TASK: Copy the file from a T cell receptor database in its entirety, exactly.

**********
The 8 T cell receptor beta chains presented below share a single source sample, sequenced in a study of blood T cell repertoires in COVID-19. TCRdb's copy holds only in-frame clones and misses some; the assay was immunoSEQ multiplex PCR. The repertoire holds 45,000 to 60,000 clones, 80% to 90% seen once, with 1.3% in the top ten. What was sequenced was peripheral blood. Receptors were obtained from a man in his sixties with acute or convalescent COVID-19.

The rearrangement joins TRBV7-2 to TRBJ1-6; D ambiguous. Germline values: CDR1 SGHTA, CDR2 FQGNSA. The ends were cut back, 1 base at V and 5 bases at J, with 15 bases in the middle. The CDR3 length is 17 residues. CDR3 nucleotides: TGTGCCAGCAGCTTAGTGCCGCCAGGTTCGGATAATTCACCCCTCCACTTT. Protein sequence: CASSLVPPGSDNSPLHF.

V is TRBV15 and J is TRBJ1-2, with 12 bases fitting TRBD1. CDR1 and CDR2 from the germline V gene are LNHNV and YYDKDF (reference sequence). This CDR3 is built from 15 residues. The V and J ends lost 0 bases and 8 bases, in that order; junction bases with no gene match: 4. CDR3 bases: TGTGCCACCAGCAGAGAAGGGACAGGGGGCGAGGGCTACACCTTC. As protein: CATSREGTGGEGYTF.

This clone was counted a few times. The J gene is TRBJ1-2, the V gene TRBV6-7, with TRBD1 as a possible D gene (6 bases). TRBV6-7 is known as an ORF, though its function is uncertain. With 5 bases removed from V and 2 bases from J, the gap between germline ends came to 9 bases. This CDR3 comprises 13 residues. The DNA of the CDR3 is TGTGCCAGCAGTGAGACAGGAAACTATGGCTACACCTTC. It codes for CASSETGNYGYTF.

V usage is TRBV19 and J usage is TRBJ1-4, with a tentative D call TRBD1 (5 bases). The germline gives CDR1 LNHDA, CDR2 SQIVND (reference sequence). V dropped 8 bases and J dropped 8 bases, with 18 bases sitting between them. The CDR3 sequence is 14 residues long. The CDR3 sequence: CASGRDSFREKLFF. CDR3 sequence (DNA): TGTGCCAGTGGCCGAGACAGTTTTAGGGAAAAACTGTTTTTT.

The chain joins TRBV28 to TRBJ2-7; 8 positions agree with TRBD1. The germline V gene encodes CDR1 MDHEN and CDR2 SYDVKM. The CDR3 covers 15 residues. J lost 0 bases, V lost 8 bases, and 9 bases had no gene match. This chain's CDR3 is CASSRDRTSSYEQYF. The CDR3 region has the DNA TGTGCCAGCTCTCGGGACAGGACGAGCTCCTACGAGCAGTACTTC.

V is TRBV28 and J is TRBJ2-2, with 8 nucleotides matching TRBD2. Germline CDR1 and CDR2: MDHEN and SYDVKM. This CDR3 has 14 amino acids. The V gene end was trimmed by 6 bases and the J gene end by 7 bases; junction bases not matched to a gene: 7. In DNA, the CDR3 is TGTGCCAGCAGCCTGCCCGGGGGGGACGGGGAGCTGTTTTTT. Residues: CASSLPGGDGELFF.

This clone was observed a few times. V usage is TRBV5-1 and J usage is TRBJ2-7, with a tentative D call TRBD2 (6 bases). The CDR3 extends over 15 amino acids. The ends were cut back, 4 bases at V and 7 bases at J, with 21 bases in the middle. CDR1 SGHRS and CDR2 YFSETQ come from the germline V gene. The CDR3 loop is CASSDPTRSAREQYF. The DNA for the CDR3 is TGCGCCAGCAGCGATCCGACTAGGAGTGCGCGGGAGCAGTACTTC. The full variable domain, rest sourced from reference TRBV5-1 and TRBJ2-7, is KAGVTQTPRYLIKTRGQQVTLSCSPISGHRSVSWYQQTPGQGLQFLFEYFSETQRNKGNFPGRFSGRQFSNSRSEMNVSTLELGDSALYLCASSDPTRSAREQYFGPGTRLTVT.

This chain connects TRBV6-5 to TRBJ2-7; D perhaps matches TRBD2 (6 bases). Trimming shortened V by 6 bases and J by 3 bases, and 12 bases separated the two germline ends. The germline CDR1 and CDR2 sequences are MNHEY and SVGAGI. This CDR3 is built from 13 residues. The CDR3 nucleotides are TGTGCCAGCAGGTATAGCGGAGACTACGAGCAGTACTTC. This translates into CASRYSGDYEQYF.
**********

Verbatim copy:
The 8 T cell receptor beta chains presented below share a single source sample, sequenced in a study of blood T cell repertoires in COVID-19. TCRdb's copy holds only in-frame clones and misses some; the assay was immunoSEQ multiplex PCR. The repertoire holds 45,000 to 60,000 clones, 80% to 90% seen once, with 1.3% in the top ten. What was sequenced was peripheral blood. Receptors were obtained from a man in his sixties with acute or convalescent COVID-19.

The rearrangement joins TRBV7-2 to TRBJ1-6; D ambiguous. Germline values: CDR1 SGHTA, CDR2 FQGNSA. The ends were cut back, 1 base at V and 5 bases at J, with 15 bases in the middle. The CDR3 length is 17 residues. CDR3 nucleotides: TGTGCCAGCAGCTTAGTGCCGCCAGGTTCGGATAATTCACCCCTCCACTTT. Protein sequence: CASSLVPPGSDNSPLHF.

V is TRBV15 and J is TRBJ1-2, with 12 bases fitting TRBD1. CDR1 and CDR2 from the germline V gene are LNHNV and YYDKDF (reference sequence). This CDR3 is built from 15 residues. The V and J ends lost 0 bases and 8 bases, in that order; junction bases with no gene match: 4. CDR3 bases: TGTGCCACCAGCAGAGAAGGGACAGGGGGCGAGGGCTACACCTTC. As protein: CATSREGTGGEGYTF.

This clone was counted a few times. The J gene is TRBJ1-2, the V gene TRBV6-7, with TRBD1 as a possible D gene (6 bases). TRBV6-7 is known as an ORF, though its function is uncertain. With 5 bases removed from V and 2 bases from J, the gap between germline ends came to 9 bases. This CDR3 comprises 13 residues. The DNA of the CDR3 is TGTGCCAGCAGTGAGACAGGAAACTATGGCTACACCTTC. It codes for CASSETGNYGYTF.

V usage is TRBV19 and J usage is TRBJ1-4, with a tentative D call TRBD1 (5 bases). The germline gives CDR1 LNHDA, CDR2 SQIVND (reference sequence). V dropped 8 bases and J dropped 8 bases, with 18 bases sitting between them. The CDR3 sequence is 14 residues long. The CDR3 sequence: CASGRDSFREKLFF. CDR3 sequence (DNA): TGTGCCAGTGGCCGAGACAGTTTTAGGGAAAAACTGTTTTTT.

The chain joins TRBV28 to TRBJ2-7; 8 positions agree with TRBD1. The germline V gene encodes CDR1 MDHEN and CDR2 SYDVKM. The CDR3 covers 15 residues. J lost 0 bases, V lost 8 bases, and 9 bases had no gene match. This chain's CDR3 is CASSRDRTSSYEQYF. The CDR3 region has the DNA TGTGCCAGCTCTCGGGACAGGACGAGCTCCTACGAGCAGTACTTC.

V is TRBV28 and J is TRBJ2-2, with 8 nucleotides matching TRBD2. Germline CDR1 and CDR2: MDHEN and SYDVKM. This CDR3 has 14 amino acids. The V gene end was trimmed by 6 bases and the J gene end by 7 bases; junction bases not matched to a gene: 7. In DNA, the CDR3 is TGTGCCAGCAGCCTGCCCGGGGGGGACGGGGAGCTGTTTTTT. Residues: CASSLPGGDGELFF.

This clone was observed a few times. V usage is TRBV5-1 and J usage is TRBJ2-7, with a tentative D call TRBD2 (6 bases). The CDR3 extends over 15 amino acids. The ends were cut back, 4 bases at V and 7 bases at J, with 21 bases in the middle. CDR1 SGHRS and CDR2 YFSETQ come from the germline V gene. The CDR3 loop is CASSDPTRSAREQYF. The DNA for the CDR3 is TGCGCCAGCAGCGATCCGACTAGGAGTGCGCGGGAGCAGTACTTC. The full variable domain, rest sourced from reference TRBV5-1 and TRBJ2-7, is KAGVTQTPRYLIKTRGQQVTLSCSPISGHRSVSWYQQTPGQGLQFLFEYFSETQRNKGNFPGRFSGRQFSNSRSEMNVSTLELGDSALYLCASSDPTRSAREQYFGPGTRLTVT.

This chain connects TRBV6-5 to TRBJ2-7; D perhaps matches TRBD2 (6 bases). Trimming shortened V by 6 bases and J by 3 bases, and 12 bases separated the two germline ends. The germline CDR1 and CDR2 sequences are MNHEY and SVGAGI. This CDR3 is built from 13 residues. The CDR3 nucleotides are TGTGCCAGCAGGTATAGCGGAGACTACGAGCAGTACTTC. This translates into CASRYSGDYEQYF.